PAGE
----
Volkswagen’s attempt to overturn a $10 billion settlement reached with almost one half million vehicles owners and former owners has been rejected by the court. The settlement stemmed from multiple legal claims against the automaker for installing illegal emissions cheating devices into 475,000 2-liter vehicles. In all, the automaker has paid nearly $25 billion in the United States to owners, regulators, states, and dealers to resolve claims related to software installation designed to falsify emissions data.
The Volkswagen scandal was first revealed when independent researchers uncovered the emissions discrepancies between the reported emission levels when the car was driving and the levels observed when the devices were installed in the cars. Volkswagen subsequently admitted to placing devices into its cars to circumvent emissions tests and agreed to settle claims against it. A federal judge approved a $10 billion settlement which includes a buyback program as well as compensation in the amount of $5,000 to $10,000 per vehicle for affected consumers. Under the buyback program, the automaker has spent about $7.4 billion to reclaim 350,000 of the 475,000 vehicles as of February. Volkswagen has also repaired or removed approximately 86 percent of the vehicles equipped with cheating devices. Approximately 3,200 VW owners and lessees opted out of the settlement agreement based on disagreements on trade-in values.
Volkswagen objected to various aspects of the settlement and argued that the settlement amount was not equitable. Among its contentions, the automaker disputed the court’s ratification of the class and the fairness of the process for approving the class. The U.S. Ninth Circuit Court of Appeals however concluded that the settlement should stand because Volkswagen owners and lessees were expected to receive significant benefits from the settlement that would be equivalent to what they would have received in litigation. The Court also ruled that Volkswagen will not be eligible to receive any of the $10 billion that remains after the customers are reimbursed under the settlement.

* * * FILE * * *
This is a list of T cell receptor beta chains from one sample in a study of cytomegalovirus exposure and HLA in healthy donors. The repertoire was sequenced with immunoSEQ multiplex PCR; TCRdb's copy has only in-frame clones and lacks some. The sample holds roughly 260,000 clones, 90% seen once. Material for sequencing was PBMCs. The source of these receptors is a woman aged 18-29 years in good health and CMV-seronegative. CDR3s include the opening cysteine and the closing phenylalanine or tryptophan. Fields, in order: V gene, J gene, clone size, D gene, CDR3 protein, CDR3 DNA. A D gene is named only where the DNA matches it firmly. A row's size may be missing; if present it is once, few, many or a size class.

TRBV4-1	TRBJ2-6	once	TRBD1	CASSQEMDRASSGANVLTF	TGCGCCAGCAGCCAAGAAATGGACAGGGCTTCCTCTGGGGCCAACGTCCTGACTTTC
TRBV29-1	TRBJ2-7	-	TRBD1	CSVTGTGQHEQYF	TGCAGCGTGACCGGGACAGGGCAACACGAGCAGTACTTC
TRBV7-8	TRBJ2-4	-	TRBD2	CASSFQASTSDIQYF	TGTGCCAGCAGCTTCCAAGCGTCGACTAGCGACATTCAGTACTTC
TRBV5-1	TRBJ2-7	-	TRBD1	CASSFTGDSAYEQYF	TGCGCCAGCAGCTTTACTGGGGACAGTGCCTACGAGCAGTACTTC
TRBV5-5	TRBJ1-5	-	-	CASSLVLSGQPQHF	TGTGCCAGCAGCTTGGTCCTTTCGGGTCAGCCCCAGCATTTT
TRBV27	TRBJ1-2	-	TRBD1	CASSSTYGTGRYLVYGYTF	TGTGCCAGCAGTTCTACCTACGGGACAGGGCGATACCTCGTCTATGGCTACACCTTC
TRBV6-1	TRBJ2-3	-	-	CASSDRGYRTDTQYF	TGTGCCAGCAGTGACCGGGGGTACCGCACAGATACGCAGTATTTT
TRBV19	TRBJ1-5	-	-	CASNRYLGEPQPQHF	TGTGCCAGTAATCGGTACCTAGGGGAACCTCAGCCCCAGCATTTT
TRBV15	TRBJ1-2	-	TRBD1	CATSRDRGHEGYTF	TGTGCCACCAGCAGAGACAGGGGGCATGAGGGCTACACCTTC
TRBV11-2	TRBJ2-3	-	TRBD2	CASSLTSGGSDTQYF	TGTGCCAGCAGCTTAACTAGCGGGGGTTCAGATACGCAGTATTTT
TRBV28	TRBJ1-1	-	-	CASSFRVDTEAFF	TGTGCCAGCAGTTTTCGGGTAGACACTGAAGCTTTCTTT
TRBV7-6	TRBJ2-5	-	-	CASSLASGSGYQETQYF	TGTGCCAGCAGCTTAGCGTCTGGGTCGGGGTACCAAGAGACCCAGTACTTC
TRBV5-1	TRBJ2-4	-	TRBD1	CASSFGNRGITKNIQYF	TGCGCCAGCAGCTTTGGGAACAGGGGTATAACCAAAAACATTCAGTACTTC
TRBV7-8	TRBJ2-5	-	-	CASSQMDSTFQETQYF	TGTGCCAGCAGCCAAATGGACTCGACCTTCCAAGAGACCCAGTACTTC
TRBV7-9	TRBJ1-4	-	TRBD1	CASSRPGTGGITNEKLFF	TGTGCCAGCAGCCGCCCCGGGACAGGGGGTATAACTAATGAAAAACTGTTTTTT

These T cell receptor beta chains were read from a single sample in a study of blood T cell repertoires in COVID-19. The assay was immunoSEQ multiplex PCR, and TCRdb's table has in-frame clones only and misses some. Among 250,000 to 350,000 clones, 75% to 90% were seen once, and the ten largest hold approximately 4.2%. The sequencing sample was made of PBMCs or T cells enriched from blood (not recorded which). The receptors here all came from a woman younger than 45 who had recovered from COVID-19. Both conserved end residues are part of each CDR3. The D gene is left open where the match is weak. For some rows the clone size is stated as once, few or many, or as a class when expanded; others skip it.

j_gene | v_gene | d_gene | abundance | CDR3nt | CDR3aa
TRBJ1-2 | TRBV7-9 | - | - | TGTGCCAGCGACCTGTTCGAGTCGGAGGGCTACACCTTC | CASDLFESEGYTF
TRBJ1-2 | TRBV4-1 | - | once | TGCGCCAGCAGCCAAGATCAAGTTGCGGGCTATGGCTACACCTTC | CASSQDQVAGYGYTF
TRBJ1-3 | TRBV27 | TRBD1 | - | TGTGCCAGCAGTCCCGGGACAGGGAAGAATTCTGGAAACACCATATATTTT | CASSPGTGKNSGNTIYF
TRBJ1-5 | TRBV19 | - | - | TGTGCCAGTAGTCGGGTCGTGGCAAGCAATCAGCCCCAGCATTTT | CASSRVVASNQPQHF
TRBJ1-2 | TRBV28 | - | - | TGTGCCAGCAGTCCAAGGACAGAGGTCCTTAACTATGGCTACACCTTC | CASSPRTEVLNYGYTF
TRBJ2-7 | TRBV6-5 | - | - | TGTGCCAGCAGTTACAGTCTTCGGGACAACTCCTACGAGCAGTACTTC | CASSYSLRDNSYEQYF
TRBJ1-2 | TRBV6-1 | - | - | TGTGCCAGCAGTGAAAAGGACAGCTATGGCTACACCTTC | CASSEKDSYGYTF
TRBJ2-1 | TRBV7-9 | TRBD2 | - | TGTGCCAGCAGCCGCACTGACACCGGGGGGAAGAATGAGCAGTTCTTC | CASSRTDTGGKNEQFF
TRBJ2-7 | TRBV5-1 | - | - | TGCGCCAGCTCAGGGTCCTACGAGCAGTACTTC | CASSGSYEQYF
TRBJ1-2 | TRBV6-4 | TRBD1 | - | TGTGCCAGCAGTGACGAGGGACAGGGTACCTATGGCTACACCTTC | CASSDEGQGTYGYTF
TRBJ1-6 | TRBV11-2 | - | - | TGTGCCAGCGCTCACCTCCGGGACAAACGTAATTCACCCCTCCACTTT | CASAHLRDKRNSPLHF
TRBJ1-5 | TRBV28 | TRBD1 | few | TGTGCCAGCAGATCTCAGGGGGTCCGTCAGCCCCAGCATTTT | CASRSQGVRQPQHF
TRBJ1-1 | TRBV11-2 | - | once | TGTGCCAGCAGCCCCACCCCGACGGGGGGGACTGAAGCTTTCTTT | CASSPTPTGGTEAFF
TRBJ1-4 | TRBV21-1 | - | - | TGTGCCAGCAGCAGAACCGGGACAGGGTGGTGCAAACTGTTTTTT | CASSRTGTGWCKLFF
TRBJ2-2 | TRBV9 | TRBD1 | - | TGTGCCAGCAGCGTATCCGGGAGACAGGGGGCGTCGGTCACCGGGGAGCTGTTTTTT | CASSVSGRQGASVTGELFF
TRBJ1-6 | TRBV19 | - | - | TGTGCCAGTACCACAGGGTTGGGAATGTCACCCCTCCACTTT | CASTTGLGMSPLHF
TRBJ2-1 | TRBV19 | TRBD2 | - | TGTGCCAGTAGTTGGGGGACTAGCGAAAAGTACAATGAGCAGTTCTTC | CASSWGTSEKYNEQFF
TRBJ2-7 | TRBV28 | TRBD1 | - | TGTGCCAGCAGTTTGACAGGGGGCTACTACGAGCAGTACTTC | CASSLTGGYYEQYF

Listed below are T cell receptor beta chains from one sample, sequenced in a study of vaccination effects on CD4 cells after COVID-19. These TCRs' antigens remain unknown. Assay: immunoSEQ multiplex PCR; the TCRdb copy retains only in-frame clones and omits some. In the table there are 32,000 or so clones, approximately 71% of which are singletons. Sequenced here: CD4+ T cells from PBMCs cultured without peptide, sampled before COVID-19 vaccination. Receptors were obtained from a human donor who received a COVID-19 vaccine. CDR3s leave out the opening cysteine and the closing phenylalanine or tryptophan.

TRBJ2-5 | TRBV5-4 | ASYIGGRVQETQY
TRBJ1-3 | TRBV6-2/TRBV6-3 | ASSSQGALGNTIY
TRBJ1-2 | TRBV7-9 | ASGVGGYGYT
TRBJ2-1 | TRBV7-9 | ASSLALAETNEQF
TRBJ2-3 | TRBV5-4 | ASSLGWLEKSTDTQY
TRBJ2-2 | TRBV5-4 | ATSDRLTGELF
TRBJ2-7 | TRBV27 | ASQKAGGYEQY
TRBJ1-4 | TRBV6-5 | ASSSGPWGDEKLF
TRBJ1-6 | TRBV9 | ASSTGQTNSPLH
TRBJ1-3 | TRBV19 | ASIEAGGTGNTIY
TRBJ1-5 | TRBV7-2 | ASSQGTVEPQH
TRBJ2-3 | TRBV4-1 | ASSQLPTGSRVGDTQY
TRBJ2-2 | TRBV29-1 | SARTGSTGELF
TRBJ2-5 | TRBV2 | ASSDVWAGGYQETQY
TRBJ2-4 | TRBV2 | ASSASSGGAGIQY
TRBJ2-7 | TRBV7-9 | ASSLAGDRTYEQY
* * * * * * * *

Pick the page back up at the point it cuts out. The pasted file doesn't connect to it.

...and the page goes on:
In addition to monetary penalties, Volkswagen executives also face an array of criminal charges. Volkswagen’s former Chief Executive Officer was criminally charged in the scandal and two other executives are serving prison time after pleading guilty to charges.
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